Yeah, not knowing the full context, there is some guessing involved. Road use is not much of an issue in most cases. Maybe you hit something when you get into wet roads and extreme pitches like 12% and up, but there is usually enough traction that you won’t fight that end at least.
When you get into loose conditions, the balance between proper weight on the rear wheel and controlling the front on steep stuff is more of on a issue with gravel and MTB. In either case, the “tall rider” issue likely related to geometry.
Weight distribution is linked to the wheelbase, chainstay length, bottom bracket drop, seat tube angle (including final saddle fore-aft with seatpost offset as a factor), and handlebar position. We often see the same chainstay length on a full size run of bikes, while the seat post angle may change. Even if STA changes (often forward, but not always), it may not be enough to handle the final saddle location and it’s relationship to the rear wheel.
As Nate has mentioned, a tall rider ends up farther back on the fore-aft spectrum and potentially more over the rear wheel. This can lead to the seesaw effect of fighting to find the precise body position to keep enough weight on the rear tire for grip, but also enough on the front to keep wheelies in check. Couple that with the final upper body position to help in weight distribution and it is all a careful act in placement.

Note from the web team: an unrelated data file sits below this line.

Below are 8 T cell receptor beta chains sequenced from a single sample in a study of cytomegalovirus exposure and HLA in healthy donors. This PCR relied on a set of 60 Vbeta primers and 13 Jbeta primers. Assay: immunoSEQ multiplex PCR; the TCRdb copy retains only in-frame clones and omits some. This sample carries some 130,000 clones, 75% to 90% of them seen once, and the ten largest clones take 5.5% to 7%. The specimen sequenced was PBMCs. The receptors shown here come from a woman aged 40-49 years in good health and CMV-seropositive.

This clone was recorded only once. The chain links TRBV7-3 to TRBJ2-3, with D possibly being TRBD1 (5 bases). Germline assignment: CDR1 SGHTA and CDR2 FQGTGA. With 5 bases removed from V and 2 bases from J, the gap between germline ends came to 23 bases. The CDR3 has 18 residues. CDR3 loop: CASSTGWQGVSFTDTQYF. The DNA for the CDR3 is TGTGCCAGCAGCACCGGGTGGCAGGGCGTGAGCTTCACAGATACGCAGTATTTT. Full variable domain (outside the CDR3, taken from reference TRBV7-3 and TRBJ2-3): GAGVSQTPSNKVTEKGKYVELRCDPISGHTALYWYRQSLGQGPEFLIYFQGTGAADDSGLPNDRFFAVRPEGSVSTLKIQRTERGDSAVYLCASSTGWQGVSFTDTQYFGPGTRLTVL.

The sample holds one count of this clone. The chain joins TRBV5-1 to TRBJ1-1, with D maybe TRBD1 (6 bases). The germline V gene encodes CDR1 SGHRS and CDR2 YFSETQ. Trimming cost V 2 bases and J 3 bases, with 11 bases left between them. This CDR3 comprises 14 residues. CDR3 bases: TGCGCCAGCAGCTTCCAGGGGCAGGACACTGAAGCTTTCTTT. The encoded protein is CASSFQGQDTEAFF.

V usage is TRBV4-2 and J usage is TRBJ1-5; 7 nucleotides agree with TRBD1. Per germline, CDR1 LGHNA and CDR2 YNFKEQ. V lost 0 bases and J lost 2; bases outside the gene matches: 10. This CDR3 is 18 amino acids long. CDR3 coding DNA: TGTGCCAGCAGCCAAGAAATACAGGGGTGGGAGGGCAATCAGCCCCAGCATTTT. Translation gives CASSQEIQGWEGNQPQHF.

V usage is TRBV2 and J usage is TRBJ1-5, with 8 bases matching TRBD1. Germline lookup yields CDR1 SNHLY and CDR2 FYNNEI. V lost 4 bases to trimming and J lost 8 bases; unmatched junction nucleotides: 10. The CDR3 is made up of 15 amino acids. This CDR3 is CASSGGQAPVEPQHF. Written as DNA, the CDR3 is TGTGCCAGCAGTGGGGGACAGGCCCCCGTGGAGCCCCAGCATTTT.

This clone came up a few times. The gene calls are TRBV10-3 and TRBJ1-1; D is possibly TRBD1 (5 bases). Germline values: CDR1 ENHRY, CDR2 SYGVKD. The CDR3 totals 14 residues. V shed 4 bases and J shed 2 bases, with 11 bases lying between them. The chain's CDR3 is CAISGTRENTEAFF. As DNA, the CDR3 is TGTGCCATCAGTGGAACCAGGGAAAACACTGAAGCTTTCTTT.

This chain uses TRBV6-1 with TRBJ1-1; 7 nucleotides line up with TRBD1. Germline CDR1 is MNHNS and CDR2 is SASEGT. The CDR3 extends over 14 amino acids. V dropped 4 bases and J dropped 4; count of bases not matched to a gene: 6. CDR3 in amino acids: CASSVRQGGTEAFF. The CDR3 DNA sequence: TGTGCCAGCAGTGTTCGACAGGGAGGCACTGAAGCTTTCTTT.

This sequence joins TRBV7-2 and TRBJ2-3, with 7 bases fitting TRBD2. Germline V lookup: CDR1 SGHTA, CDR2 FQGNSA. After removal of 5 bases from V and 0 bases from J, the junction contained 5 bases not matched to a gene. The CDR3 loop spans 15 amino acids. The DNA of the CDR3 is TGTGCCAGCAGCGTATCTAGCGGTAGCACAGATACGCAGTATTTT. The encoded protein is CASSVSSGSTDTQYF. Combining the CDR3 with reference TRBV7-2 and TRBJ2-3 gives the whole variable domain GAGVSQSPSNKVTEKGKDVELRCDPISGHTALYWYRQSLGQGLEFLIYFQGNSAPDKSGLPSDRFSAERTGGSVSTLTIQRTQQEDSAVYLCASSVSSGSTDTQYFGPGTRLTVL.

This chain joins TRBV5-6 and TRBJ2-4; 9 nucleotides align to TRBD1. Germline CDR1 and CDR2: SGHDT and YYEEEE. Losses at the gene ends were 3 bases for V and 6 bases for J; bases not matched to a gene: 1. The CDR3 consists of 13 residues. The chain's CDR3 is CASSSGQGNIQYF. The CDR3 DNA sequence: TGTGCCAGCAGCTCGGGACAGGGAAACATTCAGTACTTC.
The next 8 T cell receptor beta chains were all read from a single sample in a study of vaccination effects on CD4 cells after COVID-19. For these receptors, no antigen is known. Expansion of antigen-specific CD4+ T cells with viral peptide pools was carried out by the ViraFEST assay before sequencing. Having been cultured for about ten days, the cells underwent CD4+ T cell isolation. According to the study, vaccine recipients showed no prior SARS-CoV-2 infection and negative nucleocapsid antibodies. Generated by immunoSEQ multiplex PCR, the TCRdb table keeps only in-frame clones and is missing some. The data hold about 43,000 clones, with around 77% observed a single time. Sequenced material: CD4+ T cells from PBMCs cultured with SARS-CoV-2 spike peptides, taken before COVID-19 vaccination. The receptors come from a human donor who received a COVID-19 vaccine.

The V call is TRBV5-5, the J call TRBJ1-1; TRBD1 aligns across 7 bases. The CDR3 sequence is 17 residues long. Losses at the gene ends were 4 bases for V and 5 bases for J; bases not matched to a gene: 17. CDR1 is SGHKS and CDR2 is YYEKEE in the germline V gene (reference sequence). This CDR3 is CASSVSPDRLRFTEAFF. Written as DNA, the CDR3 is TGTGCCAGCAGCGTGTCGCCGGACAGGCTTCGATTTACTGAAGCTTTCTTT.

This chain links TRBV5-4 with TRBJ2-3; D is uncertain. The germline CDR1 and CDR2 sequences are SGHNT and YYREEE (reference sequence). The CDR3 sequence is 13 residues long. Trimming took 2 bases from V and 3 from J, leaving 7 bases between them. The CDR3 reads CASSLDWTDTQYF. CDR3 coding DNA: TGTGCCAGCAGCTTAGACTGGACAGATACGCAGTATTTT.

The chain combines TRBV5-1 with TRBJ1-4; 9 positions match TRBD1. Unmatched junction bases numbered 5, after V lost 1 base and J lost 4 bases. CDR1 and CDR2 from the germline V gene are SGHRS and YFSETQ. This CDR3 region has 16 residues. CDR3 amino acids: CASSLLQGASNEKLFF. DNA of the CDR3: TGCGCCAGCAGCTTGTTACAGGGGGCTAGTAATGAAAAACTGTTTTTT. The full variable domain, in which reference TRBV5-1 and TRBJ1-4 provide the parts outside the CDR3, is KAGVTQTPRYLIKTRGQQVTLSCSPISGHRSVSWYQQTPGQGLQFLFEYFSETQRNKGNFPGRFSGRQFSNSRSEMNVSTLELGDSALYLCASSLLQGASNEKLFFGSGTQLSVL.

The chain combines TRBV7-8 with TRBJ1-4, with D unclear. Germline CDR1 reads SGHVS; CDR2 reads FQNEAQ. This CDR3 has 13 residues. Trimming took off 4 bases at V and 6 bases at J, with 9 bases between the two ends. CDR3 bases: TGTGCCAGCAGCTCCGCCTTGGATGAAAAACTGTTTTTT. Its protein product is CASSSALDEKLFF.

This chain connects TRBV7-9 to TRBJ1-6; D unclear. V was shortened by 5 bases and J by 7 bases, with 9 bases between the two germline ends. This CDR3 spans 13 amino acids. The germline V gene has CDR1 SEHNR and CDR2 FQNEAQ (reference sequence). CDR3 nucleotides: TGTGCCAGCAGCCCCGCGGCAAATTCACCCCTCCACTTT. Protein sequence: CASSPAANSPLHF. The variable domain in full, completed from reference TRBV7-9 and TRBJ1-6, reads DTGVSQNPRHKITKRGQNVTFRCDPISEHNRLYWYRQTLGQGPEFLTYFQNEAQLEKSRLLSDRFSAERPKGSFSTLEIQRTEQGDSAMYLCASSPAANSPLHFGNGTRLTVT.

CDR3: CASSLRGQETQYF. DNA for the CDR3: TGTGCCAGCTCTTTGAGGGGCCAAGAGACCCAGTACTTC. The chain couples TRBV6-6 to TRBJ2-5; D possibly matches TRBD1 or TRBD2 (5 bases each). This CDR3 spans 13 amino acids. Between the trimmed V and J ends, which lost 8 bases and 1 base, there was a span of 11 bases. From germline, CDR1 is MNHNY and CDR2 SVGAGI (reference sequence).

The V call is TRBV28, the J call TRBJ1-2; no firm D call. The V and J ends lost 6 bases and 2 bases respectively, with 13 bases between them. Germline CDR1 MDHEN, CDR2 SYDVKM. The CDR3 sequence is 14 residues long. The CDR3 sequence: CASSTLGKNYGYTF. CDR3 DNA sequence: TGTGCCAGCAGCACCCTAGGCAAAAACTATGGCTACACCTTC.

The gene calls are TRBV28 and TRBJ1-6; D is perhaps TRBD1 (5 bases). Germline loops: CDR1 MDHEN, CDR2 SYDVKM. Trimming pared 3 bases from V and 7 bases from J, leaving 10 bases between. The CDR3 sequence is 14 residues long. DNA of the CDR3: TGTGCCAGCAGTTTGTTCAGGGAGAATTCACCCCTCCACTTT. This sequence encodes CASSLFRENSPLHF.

The big bikes tend to make this more precarious even when the wheelbase lengthens, since the chainstay section is often the same. Some bike makers also adjust CSL to deal with weight distribution, with the aforementioned seat tube angle to try and get a bike that handles similarly in all sizes. But it is an interesting challenge, especially when you start looking at full suspension bikes and the fact that they often go cheap on tooling and fixtures, to use the same chainstay / swingarm for all bike sizes.
In an ideal world, we’d see fine tuned geo’s to account for these issues, but they come with a prices when we look at carbon MFG or even fixture based metal frames. Making and stocking another frame section that is size specific becomes a challenge, and is one reason we saw shared parts in so many frames in the past.